Editor's Note: Sir Barton was the first of the 11 Triple Crown winners, although the series was not defined as such until the 1930s. When Sir Barton won the three races, the Preakness Stakes was run at 1 1/8 miles, the Belmont at 1 3/8 miles, and the Kentucky Derby at its present distance of 1 1/4 miles. By the time Gallant Fox became the second Triple Crown winner, 11 years later in 1930, the distance of both the Preakness and Belmont had been changed to its present day 1 3/16 miles and 1 1/2 miles, respectively.
Following is an excerpt from "The Great Ones," written by Kent Hollingsworth and published by The Blood-Horse in 1970, on Sir Barton's Triple Crown:
The Derby was generally thought to lie between Eternal and Billy Kelly, which had finished in that order in a match the previous fall. Earl Sande chose to ride Billy Kelly, leaving Sir Barton to John Loftus. Through driving rain, Sir Barton led all the way, supposedly as Billy Kelly's pacemaker. Billy Kelly could close the gap only to a half-length at the stretch call, then fell back to lose by five lengths. Eternal, which hated the going, was last of 10.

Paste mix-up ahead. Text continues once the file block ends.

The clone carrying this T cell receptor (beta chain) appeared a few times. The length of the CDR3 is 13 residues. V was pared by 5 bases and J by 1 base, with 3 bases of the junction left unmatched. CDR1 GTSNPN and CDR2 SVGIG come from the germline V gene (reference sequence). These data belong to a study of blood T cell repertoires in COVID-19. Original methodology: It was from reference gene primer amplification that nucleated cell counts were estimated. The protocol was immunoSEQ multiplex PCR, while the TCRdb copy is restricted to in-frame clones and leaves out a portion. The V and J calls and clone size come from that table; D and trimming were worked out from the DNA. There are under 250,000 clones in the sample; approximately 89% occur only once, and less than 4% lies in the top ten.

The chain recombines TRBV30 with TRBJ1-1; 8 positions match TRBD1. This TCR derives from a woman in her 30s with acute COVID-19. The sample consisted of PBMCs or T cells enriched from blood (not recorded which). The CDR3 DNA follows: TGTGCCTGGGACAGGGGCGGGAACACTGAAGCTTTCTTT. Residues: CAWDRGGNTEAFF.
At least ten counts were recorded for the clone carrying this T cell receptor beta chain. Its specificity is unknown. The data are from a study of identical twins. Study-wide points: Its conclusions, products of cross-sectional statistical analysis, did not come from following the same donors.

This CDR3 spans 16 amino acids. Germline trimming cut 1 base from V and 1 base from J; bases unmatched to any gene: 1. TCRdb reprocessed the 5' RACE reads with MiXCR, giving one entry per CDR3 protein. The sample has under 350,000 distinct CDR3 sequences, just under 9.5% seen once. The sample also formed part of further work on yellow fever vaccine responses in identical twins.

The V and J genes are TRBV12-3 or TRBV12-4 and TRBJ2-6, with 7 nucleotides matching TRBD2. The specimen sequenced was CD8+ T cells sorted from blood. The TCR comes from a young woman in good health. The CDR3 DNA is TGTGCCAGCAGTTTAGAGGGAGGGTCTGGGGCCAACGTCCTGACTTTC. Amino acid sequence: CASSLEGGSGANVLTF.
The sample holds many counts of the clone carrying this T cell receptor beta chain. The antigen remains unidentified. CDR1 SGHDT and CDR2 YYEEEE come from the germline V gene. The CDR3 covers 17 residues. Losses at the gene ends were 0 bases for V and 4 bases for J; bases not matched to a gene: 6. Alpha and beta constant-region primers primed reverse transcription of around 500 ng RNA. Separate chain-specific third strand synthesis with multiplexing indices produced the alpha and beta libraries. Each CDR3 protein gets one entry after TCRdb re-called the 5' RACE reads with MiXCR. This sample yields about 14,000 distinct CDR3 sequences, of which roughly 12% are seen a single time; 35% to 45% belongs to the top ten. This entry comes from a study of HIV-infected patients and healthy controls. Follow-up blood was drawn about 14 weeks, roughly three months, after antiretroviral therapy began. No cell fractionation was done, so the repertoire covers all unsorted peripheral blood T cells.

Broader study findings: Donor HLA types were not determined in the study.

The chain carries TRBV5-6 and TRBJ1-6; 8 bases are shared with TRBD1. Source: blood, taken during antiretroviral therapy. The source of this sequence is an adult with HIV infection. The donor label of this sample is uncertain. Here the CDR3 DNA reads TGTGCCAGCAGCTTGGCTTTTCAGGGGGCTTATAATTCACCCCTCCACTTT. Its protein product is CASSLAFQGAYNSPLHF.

There might have appeared to be some fluke aspects to Sir Barton's triumph, including the fact that under the conditions of the race in 1919 he was receiving some seven pounds from Billy Kelly and 10 from Eternal, but trainer Guy Bedwell ha enough confidence in Sir Barton afterward that he did not run Billy Kelly with him in the Preakness.
The Derby was on May 10, and at the middle of the next week Sir Baron and Eternal were running at Pimlico in the Preakness Stakes. The track was fast and the pair carried even weight of 126 pounds, but Sir Barton was the betting choice.
Again streaking into the lead early, he put away King Plaudit after a half-mile. Eternal moved to second, but his challenge was repelled easily. Sir Barton led by six lengths in the upper stretch before Loftus allowed Eternal to close again to within four lengths at the finish...
For the 1 3/8-mile Belmont Stakes on June 11, Sir Barton had only two rivals, the W. R. Coe entry of Sweep On and Natural Bridge. He was an overwhelming favorite and won easily. Loftus allowed Natural Bridge to take a three-length lead after a half-mile, but moved Sir Barton to the front, easily turned back a meek bid by the other Coe runner, and drew off to win by five lengths, his time of 2:17 2/5 setting a new American record.